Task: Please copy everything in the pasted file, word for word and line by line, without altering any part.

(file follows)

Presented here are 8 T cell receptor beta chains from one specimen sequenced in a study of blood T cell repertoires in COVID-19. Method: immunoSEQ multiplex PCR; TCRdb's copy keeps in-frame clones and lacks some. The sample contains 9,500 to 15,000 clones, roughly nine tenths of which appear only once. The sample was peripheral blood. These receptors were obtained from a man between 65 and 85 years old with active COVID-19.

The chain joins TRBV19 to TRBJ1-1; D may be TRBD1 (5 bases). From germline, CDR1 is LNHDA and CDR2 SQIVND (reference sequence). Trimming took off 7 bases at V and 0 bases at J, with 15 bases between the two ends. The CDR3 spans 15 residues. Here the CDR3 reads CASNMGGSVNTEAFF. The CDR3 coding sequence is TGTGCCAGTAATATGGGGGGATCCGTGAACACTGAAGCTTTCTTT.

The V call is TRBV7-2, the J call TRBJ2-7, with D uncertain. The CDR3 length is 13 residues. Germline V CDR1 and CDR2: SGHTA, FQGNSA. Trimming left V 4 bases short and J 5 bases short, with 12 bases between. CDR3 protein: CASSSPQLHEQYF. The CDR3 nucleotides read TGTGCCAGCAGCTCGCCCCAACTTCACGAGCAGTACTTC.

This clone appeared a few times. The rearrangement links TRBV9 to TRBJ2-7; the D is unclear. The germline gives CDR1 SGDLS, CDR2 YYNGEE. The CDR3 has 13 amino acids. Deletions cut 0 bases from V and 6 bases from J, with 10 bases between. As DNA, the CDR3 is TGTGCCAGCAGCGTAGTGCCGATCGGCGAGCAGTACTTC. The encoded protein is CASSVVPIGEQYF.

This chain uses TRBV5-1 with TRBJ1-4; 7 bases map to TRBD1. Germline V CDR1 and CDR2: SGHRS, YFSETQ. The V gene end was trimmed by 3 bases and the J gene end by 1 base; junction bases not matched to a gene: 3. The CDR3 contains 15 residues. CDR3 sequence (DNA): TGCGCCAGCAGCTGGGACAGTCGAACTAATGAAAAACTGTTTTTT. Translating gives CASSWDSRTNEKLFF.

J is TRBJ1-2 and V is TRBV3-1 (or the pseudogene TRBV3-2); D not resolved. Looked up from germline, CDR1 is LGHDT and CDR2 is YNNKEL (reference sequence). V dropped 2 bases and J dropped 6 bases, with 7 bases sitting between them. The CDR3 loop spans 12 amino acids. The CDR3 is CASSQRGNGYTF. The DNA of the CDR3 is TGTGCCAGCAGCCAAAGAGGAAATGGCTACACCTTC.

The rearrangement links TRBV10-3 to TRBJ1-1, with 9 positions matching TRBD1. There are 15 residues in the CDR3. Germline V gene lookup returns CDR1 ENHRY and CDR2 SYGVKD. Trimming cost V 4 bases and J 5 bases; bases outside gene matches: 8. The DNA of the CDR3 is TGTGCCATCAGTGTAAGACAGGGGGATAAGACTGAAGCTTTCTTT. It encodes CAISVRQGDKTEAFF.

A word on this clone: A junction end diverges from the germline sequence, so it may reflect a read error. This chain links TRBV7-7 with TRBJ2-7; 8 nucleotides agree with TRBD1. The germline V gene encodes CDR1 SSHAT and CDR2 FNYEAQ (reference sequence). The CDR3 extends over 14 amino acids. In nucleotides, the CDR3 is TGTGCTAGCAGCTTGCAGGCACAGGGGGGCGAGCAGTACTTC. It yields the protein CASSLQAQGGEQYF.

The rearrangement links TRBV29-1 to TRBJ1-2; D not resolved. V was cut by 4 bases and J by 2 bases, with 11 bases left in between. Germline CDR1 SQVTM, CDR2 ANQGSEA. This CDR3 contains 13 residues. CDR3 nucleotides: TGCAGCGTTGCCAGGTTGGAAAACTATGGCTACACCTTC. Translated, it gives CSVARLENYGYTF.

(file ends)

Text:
Presented here are 8 T cell receptor beta chains from one specimen sequenced in a study of blood T cell repertoires in COVID-19. Method: immunoSEQ multiplex PCR; TCRdb's copy keeps in-frame clones and lacks some. The sample contains 9,500 to 15,000 clones, roughly nine tenths of which appear only once. The sample was peripheral blood. These receptors were obtained from a man between 65 and 85 years old with active COVID-19.

The chain joins TRBV19 to TRBJ1-1; D may be TRBD1 (5 bases). From germline, CDR1 is LNHDA and CDR2 SQIVND (reference sequence). Trimming took off 7 bases at V and 0 bases at J, with 15 bases between the two ends. The CDR3 spans 15 residues. Here the CDR3 reads CASNMGGSVNTEAFF. The CDR3 coding sequence is TGTGCCAGTAATATGGGGGGATCCGTGAACACTGAAGCTTTCTTT.

The V call is TRBV7-2, the J call TRBJ2-7, with D uncertain. The CDR3 length is 13 residues. Germline V CDR1 and CDR2: SGHTA, FQGNSA. Trimming left V 4 bases short and J 5 bases short, with 12 bases between. CDR3 protein: CASSSPQLHEQYF. The CDR3 nucleotides read TGTGCCAGCAGCTCGCCCCAACTTCACGAGCAGTACTTC.

This clone appeared a few times. The rearrangement links TRBV9 to TRBJ2-7; the D is unclear. The germline gives CDR1 SGDLS, CDR2 YYNGEE. The CDR3 has 13 amino acids. Deletions cut 0 bases from V and 6 bases from J, with 10 bases between. As DNA, the CDR3 is TGTGCCAGCAGCGTAGTGCCGATCGGCGAGCAGTACTTC. The encoded protein is CASSVVPIGEQYF.

This chain uses TRBV5-1 with TRBJ1-4; 7 bases map to TRBD1. Germline V CDR1 and CDR2: SGHRS, YFSETQ. The V gene end was trimmed by 3 bases and the J gene end by 1 base; junction bases not matched to a gene: 3. The CDR3 contains 15 residues. CDR3 sequence (DNA): TGCGCCAGCAGCTGGGACAGTCGAACTAATGAAAAACTGTTTTTT. Translating gives CASSWDSRTNEKLFF.

J is TRBJ1-2 and V is TRBV3-1 (or the pseudogene TRBV3-2); D not resolved. Looked up from germline, CDR1 is LGHDT and CDR2 is YNNKEL (reference sequence). V dropped 2 bases and J dropped 6 bases, with 7 bases sitting between them. The CDR3 loop spans 12 amino acids. The CDR3 is CASSQRGNGYTF. The DNA of the CDR3 is TGTGCCAGCAGCCAAAGAGGAAATGGCTACACCTTC.

The rearrangement links TRBV10-3 to TRBJ1-1, with 9 positions matching TRBD1. There are 15 residues in the CDR3. Germline V gene lookup returns CDR1 ENHRY and CDR2 SYGVKD. Trimming cost V 4 bases and J 5 bases; bases outside gene matches: 8. The DNA of the CDR3 is TGTGCCATCAGTGTAAGACAGGGGGATAAGACTGAAGCTTTCTTT. It encodes CAISVRQGDKTEAFF.

A word on this clone: A junction end diverges from the germline sequence, so it may reflect a read error. This chain links TRBV7-7 with TRBJ2-7; 8 nucleotides agree with TRBD1. The germline V gene encodes CDR1 SSHAT and CDR2 FNYEAQ (reference sequence). The CDR3 extends over 14 amino acids. In nucleotides, the CDR3 is TGTGCTAGCAGCTTGCAGGCACAGGGGGGCGAGCAGTACTTC. It yields the protein CASSLQAQGGEQYF.

The rearrangement links TRBV29-1 to TRBJ1-2; D not resolved. V was cut by 4 bases and J by 2 bases, with 11 bases left in between. Germline CDR1 SQVTM, CDR2 ANQGSEA. This CDR3 contains 13 residues. CDR3 nucleotides: TGCAGCGTTGCCAGGTTGGAAAACTATGGCTACACCTTC. Translated, it gives CSVARLENYGYTF.